This was followed by the debut of the NBC Gold Network known as the Pacific Gold Network, on October 18, 1931. The Orange Network carried Red Network programming, the Gold Network carried programming from the Blue Network; the Orange Network recreated Eastern Red Network programming for West Coast stations at KPO in San Francisco. In 1936, the Orange Network affiliate stations became part of the Red Network, at the same time the Gold Network became part of the Blue Network. In the 1930s, NBC developed a network for shortwave radio stations, called the NBC White Network. In 1927, NBC moved its operations to 711 Fifth Avenue in Manhattan, occupying the upper floors of a building de
Vaudeville is a theatrical genre of variety entertainment born in France at the end of the 18th century. A vaudeville was a comedy without psychological or moral intentions, based on a comical situation: a kind of dramatic composition or light poetry, interspersed with songs or ballets, it became popular in the United States and Canada from the early 1880s until the early 1930s, but the idea of vaudeville's theatre changed radically from its French antecedent. In some ways analogous to music hall from Victorian Britain, a typical American vaudeville performance was made up of a series of separate, unrelated acts grouped together on a common bill. Types of acts have included popular and classical musicians, dancers, trained animals, ventriloquists, strongmen and male impersonators, illustrated songs, one-act plays or scenes from plays, lecturing celebrities and movies. A vaudeville performer is referred to as a "vaudevillian". Vaudeville developed from many sources including the concert saloon, freak shows, dime museums, literary American burlesque.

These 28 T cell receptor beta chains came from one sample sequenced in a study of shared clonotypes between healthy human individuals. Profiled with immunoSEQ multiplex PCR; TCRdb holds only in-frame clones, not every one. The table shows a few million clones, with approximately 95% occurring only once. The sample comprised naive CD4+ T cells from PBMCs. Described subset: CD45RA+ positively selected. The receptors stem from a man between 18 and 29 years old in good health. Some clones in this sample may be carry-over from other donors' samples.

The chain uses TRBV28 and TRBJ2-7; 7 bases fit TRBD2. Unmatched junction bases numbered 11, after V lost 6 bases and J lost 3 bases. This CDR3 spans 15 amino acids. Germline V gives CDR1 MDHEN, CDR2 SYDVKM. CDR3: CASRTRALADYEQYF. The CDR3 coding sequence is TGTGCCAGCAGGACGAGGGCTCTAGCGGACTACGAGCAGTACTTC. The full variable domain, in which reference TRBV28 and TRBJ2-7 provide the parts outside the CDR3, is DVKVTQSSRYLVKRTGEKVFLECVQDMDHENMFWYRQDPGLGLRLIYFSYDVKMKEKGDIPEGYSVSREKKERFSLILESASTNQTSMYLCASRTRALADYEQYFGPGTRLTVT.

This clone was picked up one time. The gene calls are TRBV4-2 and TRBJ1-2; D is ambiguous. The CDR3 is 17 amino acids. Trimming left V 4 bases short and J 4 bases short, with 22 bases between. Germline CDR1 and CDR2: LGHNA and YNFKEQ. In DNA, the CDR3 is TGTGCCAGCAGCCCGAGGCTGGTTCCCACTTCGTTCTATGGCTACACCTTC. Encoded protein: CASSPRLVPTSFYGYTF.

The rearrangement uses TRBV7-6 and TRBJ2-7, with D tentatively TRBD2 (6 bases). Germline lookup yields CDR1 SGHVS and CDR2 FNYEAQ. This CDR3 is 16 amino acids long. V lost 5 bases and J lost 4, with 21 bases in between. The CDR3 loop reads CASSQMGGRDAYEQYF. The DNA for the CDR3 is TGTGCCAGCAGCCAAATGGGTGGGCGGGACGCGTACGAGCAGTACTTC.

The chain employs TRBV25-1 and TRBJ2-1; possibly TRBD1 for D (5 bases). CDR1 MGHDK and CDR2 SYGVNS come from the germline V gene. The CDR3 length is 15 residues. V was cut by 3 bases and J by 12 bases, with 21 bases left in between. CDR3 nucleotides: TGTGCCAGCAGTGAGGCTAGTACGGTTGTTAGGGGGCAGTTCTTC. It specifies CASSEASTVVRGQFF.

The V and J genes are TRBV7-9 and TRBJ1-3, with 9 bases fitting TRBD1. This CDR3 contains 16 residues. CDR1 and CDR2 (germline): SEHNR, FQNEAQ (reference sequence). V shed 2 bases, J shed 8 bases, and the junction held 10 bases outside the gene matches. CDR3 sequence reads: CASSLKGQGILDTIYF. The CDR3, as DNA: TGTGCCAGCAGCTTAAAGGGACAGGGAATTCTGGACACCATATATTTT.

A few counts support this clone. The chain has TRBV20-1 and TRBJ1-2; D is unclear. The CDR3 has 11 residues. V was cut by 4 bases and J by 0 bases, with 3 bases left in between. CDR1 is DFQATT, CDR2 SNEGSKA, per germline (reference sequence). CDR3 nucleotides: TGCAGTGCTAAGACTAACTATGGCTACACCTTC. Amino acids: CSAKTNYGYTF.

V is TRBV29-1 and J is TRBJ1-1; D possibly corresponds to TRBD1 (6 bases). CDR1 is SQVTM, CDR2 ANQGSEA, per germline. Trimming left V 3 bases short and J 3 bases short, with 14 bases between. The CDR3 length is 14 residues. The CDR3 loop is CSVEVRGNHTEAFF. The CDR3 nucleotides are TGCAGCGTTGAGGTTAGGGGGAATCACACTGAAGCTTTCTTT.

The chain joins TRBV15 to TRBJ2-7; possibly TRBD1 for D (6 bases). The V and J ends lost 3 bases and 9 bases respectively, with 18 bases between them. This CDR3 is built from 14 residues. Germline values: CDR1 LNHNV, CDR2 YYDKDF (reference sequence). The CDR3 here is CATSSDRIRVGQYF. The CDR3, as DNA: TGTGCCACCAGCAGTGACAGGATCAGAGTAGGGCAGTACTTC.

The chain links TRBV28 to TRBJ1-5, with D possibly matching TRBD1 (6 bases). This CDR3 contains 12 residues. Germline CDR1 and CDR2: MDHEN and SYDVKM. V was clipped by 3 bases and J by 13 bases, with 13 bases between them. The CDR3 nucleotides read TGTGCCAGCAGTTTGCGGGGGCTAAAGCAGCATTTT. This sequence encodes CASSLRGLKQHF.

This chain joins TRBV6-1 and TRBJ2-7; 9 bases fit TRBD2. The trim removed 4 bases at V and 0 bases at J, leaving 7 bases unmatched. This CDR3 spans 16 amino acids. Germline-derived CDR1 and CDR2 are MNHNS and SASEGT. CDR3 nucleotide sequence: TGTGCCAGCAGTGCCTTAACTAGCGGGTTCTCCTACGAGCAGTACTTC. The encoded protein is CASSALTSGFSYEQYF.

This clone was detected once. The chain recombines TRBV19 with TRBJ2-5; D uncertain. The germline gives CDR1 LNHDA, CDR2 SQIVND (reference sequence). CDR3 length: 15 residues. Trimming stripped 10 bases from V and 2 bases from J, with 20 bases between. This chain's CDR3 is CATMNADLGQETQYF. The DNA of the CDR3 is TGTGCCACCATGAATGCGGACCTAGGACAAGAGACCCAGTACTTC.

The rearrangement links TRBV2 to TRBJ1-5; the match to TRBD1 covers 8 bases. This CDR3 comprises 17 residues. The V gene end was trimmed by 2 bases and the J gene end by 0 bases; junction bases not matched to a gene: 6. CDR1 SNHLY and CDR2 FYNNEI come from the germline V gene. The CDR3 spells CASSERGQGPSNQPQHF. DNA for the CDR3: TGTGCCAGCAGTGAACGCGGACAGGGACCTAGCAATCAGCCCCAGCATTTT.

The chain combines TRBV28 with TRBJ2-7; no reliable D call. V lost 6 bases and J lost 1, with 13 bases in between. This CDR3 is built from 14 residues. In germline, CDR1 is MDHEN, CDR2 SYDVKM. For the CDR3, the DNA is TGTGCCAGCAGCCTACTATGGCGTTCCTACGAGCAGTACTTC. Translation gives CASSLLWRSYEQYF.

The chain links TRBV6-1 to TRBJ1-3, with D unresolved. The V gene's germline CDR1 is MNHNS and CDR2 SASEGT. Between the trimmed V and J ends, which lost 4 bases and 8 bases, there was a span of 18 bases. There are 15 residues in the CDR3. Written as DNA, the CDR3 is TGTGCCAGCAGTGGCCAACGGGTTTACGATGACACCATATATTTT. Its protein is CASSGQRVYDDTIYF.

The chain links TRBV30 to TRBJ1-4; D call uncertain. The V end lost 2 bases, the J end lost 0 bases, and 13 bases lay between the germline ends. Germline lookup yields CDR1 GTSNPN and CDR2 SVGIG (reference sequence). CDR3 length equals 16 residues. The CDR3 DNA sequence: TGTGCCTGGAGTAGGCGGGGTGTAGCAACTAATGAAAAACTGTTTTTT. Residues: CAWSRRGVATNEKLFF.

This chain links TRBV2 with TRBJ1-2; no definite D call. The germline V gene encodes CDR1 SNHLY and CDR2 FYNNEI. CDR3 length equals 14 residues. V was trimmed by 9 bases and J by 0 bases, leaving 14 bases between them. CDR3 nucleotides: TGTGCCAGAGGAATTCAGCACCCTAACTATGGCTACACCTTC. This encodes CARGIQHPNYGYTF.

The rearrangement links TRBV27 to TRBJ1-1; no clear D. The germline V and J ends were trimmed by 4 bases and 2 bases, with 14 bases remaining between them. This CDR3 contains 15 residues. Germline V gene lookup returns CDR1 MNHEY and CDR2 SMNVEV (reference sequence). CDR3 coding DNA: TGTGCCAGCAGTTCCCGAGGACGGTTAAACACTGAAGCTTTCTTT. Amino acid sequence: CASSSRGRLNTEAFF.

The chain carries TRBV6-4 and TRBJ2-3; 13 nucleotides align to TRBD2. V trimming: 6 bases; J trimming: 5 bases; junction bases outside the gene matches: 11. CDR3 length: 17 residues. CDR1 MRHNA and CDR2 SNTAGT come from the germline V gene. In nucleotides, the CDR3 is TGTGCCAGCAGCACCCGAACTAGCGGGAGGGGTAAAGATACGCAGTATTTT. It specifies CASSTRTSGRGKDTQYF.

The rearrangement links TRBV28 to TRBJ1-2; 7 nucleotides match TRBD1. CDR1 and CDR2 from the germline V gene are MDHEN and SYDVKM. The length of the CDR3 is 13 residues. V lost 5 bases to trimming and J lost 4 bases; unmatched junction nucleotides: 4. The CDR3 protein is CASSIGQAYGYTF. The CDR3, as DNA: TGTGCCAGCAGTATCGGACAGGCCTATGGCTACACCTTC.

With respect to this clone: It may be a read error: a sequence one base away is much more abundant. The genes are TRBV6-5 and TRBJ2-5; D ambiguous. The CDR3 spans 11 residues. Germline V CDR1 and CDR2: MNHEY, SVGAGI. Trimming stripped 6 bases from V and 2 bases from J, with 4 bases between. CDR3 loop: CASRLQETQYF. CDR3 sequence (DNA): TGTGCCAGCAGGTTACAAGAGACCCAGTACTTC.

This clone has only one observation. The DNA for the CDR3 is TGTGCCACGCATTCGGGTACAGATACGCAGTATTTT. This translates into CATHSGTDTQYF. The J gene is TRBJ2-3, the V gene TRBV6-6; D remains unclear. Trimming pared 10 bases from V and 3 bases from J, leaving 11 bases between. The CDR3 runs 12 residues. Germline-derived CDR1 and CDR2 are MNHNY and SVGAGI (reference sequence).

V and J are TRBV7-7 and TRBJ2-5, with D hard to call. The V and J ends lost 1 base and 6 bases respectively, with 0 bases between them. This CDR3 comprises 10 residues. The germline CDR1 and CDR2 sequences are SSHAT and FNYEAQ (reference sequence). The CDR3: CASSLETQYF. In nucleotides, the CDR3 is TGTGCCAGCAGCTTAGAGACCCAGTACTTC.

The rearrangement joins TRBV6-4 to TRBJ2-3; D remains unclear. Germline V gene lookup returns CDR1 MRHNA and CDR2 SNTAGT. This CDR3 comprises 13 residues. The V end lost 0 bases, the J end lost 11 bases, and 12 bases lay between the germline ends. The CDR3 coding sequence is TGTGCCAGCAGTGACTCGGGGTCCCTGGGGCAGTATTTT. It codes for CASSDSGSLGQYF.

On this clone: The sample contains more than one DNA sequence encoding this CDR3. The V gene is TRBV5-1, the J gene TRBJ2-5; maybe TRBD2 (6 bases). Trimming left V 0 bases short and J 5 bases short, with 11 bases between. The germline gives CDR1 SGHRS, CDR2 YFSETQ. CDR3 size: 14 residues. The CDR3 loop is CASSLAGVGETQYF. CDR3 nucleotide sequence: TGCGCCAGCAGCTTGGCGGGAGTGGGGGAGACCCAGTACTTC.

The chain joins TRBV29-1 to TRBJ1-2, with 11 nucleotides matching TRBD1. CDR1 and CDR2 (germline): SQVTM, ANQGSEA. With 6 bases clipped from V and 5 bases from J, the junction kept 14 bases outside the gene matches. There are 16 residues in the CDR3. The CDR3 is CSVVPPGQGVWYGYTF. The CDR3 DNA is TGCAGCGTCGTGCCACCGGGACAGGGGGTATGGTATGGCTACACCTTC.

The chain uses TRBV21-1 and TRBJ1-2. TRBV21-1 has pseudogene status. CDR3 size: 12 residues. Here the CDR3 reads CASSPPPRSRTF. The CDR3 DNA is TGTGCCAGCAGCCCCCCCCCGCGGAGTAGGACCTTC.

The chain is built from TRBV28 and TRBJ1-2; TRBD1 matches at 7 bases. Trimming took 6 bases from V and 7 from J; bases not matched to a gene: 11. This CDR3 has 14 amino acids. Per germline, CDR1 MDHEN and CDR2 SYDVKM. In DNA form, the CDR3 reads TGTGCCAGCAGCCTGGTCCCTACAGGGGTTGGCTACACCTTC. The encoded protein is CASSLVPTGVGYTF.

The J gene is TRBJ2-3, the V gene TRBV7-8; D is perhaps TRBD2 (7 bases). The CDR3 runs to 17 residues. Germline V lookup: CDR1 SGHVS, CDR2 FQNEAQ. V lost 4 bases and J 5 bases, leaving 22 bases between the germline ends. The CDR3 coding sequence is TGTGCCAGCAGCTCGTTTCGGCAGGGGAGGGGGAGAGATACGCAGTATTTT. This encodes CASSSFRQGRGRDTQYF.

Called "the heart of American show business", vaudeville was one of the most popular types of entertainment in North America for several decades. The origin of the term is obscure, but is explained as being derived from the French expression voix de ville. A second speculation is that it comes from the 15th-century songs on satire by poet Olivier Basselin, "Vaux de Vire". In his Connections television series, science historian James Burke argues that the term is a corruption of the French "Vau de Vire", an area known for its bawdy drinking songs and where Basselin lived. Some, preferred the earlier term "variety" to what manager Tony Pastor called its "sissy and Frenchified" successor. Thus, vaudeville was marketed as "variety" well into the 20th century. With its first subtle appearances within the early 1860s, vaudeville was not a common form of entertainment; the form evolved from the concert saloon and variety hall into its mature form throughout the 1870s and 1880s. This more gentle form was known as "Polite Vaudeville".